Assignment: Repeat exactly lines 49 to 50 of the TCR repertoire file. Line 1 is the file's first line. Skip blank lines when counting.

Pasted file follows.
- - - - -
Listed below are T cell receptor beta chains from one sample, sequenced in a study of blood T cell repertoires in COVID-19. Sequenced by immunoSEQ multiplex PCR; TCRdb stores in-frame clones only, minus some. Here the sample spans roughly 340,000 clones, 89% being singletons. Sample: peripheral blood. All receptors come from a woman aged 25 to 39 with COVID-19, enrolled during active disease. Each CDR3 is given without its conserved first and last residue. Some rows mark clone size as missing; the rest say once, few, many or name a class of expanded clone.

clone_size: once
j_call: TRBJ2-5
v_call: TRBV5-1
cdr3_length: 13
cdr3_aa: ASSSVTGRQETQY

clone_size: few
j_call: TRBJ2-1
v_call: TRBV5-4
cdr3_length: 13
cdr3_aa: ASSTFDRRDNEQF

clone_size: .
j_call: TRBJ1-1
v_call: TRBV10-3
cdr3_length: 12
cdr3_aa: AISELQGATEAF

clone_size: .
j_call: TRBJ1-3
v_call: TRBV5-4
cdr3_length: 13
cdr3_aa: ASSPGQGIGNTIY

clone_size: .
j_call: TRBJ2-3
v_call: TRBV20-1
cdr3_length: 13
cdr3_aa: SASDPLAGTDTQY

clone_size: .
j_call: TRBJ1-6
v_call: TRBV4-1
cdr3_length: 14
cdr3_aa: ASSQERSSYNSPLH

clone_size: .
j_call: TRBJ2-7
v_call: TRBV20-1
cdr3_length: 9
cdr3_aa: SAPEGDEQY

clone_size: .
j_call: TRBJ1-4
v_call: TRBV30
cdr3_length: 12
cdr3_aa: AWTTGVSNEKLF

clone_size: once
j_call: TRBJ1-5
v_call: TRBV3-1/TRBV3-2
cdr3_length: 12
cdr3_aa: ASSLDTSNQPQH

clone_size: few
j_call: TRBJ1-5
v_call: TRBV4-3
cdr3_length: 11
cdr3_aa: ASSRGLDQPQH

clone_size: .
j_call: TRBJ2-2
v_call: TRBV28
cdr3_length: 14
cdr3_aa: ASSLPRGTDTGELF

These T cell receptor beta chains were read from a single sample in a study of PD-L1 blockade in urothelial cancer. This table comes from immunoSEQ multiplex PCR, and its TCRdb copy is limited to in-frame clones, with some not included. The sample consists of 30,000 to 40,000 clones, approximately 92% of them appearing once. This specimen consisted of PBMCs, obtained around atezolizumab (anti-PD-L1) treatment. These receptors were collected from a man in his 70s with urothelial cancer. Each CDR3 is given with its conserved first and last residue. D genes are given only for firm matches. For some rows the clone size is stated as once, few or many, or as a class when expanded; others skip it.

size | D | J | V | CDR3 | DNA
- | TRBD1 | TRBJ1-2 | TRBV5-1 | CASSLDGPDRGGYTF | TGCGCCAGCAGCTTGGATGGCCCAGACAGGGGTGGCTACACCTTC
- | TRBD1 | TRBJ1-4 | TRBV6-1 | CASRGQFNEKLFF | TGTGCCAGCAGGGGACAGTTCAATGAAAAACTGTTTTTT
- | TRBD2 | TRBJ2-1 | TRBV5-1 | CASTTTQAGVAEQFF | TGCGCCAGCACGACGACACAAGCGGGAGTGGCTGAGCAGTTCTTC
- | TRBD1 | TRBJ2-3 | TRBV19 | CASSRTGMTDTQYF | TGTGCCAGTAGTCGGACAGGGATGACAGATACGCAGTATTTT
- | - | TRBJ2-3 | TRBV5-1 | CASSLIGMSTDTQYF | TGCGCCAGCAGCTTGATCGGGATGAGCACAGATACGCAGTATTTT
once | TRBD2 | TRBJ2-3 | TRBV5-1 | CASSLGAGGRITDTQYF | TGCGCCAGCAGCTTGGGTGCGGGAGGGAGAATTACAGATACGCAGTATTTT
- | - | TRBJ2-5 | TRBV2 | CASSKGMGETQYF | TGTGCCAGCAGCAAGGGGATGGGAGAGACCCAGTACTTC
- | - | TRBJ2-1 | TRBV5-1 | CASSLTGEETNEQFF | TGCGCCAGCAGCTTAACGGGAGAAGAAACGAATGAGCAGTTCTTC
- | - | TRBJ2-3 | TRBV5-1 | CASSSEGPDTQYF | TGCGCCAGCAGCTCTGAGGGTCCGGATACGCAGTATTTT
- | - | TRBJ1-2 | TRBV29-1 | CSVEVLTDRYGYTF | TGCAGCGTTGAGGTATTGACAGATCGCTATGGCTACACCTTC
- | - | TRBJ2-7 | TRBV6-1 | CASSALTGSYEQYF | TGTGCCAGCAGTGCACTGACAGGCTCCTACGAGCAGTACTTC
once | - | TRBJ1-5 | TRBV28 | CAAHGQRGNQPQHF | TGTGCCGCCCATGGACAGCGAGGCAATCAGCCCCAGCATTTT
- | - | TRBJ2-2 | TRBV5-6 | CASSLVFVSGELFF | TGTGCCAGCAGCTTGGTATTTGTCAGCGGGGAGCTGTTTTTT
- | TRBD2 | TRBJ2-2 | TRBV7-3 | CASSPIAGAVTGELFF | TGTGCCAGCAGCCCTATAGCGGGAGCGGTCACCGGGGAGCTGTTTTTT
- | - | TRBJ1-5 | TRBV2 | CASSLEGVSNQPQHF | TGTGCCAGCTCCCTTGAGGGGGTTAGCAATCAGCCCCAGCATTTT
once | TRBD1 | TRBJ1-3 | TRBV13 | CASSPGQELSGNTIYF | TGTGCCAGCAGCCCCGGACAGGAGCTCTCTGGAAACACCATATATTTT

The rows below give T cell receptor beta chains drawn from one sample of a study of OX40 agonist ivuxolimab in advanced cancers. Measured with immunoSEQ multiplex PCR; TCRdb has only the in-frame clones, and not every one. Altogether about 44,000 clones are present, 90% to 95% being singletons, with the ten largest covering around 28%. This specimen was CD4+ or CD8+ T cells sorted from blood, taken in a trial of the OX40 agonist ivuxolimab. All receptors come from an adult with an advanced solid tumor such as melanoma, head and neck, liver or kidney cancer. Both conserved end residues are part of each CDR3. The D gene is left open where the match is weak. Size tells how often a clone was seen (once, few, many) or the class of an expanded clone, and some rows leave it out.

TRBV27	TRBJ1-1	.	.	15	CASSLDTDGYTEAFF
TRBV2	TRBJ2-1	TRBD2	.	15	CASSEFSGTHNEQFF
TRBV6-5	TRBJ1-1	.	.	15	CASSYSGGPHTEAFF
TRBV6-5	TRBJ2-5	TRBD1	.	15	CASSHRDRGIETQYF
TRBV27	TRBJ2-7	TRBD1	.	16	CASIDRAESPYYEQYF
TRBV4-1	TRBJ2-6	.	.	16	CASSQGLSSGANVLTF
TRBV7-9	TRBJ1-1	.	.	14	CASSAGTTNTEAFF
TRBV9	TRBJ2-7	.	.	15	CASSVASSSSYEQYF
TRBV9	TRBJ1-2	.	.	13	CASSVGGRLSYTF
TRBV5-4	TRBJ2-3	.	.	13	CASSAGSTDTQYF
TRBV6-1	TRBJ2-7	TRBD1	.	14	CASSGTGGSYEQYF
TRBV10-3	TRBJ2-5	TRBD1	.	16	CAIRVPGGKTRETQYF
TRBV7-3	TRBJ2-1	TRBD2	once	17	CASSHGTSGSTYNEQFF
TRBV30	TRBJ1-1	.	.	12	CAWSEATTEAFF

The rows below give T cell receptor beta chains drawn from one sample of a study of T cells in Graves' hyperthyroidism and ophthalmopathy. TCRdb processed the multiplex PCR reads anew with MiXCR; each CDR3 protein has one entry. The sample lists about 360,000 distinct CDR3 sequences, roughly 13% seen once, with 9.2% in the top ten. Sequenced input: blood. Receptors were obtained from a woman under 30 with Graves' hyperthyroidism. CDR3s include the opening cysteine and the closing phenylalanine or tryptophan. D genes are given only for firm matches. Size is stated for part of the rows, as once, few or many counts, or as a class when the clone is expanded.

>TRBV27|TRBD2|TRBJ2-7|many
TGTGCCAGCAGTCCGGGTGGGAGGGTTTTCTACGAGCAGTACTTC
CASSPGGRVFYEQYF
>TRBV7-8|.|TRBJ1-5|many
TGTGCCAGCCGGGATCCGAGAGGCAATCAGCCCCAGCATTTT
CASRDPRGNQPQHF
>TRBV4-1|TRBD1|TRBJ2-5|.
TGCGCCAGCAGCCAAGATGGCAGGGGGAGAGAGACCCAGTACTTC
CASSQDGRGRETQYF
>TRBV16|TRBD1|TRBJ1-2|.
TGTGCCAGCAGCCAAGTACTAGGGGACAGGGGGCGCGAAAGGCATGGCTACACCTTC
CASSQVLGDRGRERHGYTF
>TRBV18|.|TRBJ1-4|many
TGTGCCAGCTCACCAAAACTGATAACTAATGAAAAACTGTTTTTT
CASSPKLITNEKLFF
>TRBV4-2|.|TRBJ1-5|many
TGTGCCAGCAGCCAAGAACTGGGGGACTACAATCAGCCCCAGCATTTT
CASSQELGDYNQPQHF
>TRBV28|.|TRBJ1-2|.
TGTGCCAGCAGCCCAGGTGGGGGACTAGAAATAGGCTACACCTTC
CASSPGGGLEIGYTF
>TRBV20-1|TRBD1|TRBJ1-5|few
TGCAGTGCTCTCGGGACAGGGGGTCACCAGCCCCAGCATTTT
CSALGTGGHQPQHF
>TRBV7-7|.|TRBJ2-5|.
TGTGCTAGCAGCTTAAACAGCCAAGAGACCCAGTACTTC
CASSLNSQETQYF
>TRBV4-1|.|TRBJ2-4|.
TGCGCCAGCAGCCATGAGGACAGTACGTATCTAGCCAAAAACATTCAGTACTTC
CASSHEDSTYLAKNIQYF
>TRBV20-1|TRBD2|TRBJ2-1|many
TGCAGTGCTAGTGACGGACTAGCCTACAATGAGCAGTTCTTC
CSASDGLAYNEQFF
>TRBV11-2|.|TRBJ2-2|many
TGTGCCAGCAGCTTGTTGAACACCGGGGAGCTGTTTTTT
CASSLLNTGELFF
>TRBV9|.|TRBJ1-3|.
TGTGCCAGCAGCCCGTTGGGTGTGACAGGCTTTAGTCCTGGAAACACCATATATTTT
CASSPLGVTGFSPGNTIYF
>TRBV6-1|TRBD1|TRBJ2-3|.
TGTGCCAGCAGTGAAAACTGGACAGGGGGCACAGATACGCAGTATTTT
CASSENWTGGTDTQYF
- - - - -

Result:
v_call: TRBV4-3
cdr3_length: 11